Taking a cue from a 9th U.S. Circuit Court of Appeals judge, a First Amendment group is asking a federal judge to let the public view more of an execution than what is permitted.
Dan Barr, an attorney with the Arizona First Amendment Coalition, wrote in a motion to Judge Neil V. Wake that the media and public have a “clearly established” right to view an execution from when the condemned is escorted into the death chamber and hooked up to intravenous lines. Right now, witnesses only view the portion of the execution from the reading of the death warrant to the inmate being declared dead, a span of about 10 to 15 minutes.
Watching the insertion of the IV lines will allow the public to judge whether there was any pain involved that rises to the level of cruel or unusual punishment, the standard for the procedure being unconstitutional.
Barr wrote that the 9th Circuit has already found in a 2002 California case that the public has a right to see the entire execution.
Ninth Circuit Judge Marsha Berzon lambasted the state for its secrecy surrounding executions in a May 15 decision to not stop the execution of Samuel Lopez, who was scheduled to be executed May 16. The Arizona Supreme Court eventually delayed his execution so three new members of the Arizona Board of Executive Clemency could get the proper training before hearing his plea for mercy.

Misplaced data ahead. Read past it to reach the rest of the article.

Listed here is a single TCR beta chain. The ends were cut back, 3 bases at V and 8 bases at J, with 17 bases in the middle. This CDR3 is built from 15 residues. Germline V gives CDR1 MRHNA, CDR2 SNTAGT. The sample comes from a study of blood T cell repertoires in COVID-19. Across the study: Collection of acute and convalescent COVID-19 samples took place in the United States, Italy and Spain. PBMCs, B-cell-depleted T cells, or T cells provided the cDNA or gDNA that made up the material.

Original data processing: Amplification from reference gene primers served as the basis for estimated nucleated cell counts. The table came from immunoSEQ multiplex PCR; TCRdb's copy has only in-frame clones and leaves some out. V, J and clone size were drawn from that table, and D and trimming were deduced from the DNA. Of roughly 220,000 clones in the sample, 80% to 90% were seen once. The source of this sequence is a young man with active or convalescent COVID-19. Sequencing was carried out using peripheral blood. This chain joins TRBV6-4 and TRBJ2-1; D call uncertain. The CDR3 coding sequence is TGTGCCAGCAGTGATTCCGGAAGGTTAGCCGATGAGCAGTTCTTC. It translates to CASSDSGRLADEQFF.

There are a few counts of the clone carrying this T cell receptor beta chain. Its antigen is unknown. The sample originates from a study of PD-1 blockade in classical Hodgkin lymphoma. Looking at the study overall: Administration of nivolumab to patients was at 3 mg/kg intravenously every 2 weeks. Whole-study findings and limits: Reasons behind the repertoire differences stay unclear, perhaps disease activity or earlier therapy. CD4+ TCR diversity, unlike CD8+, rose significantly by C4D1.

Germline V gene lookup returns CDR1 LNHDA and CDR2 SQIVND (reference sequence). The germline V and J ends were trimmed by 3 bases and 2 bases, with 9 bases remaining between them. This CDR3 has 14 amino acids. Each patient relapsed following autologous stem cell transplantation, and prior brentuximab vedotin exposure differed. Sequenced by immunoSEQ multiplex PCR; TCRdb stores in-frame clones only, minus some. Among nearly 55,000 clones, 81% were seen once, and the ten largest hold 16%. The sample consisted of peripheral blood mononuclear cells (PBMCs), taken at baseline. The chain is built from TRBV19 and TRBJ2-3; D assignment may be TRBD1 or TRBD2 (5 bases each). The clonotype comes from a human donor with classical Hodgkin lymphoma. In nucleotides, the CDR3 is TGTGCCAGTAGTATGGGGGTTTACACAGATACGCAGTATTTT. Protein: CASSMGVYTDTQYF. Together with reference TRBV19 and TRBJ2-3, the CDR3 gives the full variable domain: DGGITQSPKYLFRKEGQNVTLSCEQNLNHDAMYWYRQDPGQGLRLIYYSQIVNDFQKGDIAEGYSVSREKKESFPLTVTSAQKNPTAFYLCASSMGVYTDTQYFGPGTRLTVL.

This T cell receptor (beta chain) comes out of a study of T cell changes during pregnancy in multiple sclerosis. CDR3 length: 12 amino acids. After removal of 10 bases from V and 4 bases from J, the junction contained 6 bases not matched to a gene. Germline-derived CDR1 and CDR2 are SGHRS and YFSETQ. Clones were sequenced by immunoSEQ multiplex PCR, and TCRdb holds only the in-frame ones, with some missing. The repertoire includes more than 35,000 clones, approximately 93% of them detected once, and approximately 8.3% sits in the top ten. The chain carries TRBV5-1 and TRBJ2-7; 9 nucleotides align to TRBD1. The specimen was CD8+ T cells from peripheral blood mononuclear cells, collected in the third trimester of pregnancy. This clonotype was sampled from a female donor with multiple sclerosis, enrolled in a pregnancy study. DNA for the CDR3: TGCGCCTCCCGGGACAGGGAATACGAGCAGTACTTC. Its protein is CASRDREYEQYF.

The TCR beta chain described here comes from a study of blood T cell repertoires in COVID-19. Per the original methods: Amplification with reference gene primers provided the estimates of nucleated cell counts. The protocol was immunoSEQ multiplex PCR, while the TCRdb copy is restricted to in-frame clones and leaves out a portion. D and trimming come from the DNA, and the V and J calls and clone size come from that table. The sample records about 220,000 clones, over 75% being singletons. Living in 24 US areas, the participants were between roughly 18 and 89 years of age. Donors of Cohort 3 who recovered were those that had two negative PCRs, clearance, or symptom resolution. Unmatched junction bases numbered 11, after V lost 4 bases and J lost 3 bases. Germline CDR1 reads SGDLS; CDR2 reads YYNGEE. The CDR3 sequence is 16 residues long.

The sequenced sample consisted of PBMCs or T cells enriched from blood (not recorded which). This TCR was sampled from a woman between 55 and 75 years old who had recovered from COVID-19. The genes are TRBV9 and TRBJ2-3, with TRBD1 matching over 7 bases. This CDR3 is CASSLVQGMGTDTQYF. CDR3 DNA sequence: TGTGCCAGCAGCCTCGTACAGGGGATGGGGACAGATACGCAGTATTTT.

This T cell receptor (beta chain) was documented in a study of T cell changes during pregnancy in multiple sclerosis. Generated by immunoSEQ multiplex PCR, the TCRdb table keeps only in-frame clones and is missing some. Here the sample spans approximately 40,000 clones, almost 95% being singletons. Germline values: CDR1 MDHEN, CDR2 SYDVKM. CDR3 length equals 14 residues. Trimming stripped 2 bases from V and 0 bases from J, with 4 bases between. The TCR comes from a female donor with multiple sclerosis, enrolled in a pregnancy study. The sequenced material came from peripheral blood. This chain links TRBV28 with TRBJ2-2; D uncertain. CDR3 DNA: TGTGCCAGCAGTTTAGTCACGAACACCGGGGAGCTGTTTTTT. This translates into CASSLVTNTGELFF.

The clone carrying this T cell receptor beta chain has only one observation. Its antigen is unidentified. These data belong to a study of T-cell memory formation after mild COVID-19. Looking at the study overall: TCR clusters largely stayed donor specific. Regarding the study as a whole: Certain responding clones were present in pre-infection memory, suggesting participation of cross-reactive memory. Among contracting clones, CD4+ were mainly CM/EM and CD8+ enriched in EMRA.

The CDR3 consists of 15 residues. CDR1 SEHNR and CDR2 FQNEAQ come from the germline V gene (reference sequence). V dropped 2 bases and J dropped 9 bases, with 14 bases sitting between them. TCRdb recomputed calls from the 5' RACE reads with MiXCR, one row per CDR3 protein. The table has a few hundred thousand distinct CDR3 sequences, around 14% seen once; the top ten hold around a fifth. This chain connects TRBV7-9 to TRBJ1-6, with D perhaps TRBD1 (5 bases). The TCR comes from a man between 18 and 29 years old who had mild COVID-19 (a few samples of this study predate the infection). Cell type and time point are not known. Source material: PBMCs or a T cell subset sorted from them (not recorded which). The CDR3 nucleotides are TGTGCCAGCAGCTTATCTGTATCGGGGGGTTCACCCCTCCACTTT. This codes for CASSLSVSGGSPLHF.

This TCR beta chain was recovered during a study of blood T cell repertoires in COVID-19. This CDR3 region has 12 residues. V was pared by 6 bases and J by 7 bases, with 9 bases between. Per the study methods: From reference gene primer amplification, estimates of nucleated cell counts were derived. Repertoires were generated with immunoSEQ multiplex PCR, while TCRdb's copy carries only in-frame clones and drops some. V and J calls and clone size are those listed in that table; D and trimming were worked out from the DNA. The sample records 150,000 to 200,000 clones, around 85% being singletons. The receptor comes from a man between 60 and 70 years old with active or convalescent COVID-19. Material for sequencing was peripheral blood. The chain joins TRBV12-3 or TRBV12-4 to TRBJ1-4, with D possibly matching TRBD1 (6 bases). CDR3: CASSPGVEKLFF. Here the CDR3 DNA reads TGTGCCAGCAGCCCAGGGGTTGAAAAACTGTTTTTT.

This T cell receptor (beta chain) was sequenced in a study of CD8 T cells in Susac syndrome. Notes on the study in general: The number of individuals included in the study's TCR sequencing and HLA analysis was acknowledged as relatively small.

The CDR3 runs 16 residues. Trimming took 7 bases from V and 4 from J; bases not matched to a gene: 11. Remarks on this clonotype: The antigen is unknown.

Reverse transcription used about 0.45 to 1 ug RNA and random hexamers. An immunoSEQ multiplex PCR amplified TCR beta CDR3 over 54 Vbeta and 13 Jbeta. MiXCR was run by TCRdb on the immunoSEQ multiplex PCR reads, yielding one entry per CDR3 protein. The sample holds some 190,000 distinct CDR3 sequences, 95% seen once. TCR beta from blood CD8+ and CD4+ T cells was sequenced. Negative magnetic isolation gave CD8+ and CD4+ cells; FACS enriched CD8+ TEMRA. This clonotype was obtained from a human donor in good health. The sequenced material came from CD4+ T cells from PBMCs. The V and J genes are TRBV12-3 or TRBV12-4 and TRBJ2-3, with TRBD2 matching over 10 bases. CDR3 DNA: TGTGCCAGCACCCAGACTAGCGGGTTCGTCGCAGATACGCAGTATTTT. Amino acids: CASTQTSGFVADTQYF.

Berzon criticized the state for having vague and useless logs for the March 8 execution of Robert Towery. Executioners had difficulty in placing the IV lines and took almost an hour and Berzon said there is no indication of how much pain he endured.
Berzon said the state “puts impenetrable roadblocks” in the way of obtaining information about executions and she hinted that someone should bring a First Amendment challenge.
Lopez’ attorneys asked Wake that they be allowed to watch the insertion of the lines in a motion filed May 15, but Barr went a step further by asking for the public to be allowed to view it.
Lopez’s attorneys first asked Department of Corrections Director Charles Ryan in a letter to let them view the entire execution, but he refused on the grounds of maintaining the anonymity of the executioners.
Barr said the executioners can simply wear surgical masks to cover their faces.